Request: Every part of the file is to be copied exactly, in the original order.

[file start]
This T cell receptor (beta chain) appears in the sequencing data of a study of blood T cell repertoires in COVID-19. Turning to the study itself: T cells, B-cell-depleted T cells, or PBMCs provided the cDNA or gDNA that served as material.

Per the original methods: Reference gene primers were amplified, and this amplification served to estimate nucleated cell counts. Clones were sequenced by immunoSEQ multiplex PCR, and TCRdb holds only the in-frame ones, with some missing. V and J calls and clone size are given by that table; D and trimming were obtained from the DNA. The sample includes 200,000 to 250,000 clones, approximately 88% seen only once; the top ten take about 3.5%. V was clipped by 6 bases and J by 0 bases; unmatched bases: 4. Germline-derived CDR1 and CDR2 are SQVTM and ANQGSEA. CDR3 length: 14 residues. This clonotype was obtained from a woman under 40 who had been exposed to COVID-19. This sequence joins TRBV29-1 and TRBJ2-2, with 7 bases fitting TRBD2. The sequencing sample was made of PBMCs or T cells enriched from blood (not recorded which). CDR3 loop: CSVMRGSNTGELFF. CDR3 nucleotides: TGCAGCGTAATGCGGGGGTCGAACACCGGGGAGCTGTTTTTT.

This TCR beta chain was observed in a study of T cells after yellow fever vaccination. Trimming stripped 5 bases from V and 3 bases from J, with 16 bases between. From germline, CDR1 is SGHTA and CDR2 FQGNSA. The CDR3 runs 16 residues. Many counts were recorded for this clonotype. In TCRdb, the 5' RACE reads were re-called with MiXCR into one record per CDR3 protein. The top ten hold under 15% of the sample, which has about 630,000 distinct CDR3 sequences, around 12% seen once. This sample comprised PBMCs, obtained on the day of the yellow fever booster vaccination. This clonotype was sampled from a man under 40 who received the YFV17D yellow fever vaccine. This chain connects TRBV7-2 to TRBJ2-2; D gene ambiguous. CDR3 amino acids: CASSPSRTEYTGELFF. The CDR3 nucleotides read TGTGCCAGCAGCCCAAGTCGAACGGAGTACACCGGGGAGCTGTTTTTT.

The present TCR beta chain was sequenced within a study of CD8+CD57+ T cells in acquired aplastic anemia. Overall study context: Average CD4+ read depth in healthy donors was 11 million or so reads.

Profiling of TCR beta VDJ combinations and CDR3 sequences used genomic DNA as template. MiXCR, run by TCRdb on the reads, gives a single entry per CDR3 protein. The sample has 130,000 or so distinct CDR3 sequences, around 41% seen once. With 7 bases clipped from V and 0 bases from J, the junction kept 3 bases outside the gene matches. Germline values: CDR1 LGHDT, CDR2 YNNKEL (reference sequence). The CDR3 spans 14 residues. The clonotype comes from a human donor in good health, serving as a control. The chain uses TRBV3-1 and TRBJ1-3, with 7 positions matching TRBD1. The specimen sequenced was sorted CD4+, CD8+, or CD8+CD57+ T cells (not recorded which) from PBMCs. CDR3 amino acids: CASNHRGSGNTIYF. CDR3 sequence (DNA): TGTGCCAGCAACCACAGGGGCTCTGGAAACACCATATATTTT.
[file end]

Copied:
This T cell receptor (beta chain) appears in the sequencing data of a study of blood T cell repertoires in COVID-19. Turning to the study itself: T cells, B-cell-depleted T cells, or PBMCs provided the cDNA or gDNA that served as material.

Per the original methods: Reference gene primers were amplified, and this amplification served to estimate nucleated cell counts. Clones were sequenced by immunoSEQ multiplex PCR, and TCRdb holds only the in-frame ones, with some missing. V and J calls and clone size are given by that table; D and trimming were obtained from the DNA. The sample includes 200,000 to 250,000 clones, approximately 88% seen only once; the top ten take about 3.5%. V was clipped by 6 bases and J by 0 bases; unmatched bases: 4. Germline-derived CDR1 and CDR2 are SQVTM and ANQGSEA. CDR3 length: 14 residues. This clonotype was obtained from a woman under 40 who had been exposed to COVID-19. This sequence joins TRBV29-1 and TRBJ2-2, with 7 bases fitting TRBD2. The sequencing sample was made of PBMCs or T cells enriched from blood (not recorded which). CDR3 loop: CSVMRGSNTGELFF. CDR3 nucleotides: TGCAGCGTAATGCGGGGGTCGAACACCGGGGAGCTGTTTTTT.

This TCR beta chain was observed in a study of T cells after yellow fever vaccination. Trimming stripped 5 bases from V and 3 bases from J, with 16 bases between. From germline, CDR1 is SGHTA and CDR2 FQGNSA. The CDR3 runs 16 residues. Many counts were recorded for this clonotype. In TCRdb, the 5' RACE reads were re-called with MiXCR into one record per CDR3 protein. The top ten hold under 15% of the sample, which has about 630,000 distinct CDR3 sequences, around 12% seen once. This sample comprised PBMCs, obtained on the day of the yellow fever booster vaccination. This clonotype was sampled from a man under 40 who received the YFV17D yellow fever vaccine. This chain connects TRBV7-2 to TRBJ2-2; D gene ambiguous. CDR3 amino acids: CASSPSRTEYTGELFF. The CDR3 nucleotides read TGTGCCAGCAGCCCAAGTCGAACGGAGTACACCGGGGAGCTGTTTTTT.

The present TCR beta chain was sequenced within a study of CD8+CD57+ T cells in acquired aplastic anemia. Overall study context: Average CD4+ read depth in healthy donors was 11 million or so reads.

Profiling of TCR beta VDJ combinations and CDR3 sequences used genomic DNA as template. MiXCR, run by TCRdb on the reads, gives a single entry per CDR3 protein. The sample has 130,000 or so distinct CDR3 sequences, around 41% seen once. With 7 bases clipped from V and 0 bases from J, the junction kept 3 bases outside the gene matches. Germline values: CDR1 LGHDT, CDR2 YNNKEL (reference sequence). The CDR3 spans 14 residues. The clonotype comes from a human donor in good health, serving as a control. The chain uses TRBV3-1 and TRBJ1-3, with 7 positions matching TRBD1. The specimen sequenced was sorted CD4+, CD8+, or CD8+CD57+ T cells (not recorded which) from PBMCs. CDR3 amino acids: CASNHRGSGNTIYF. CDR3 sequence (DNA): TGTGCCAGCAACCACAGGGGCTCTGGAAACACCATATATTTT.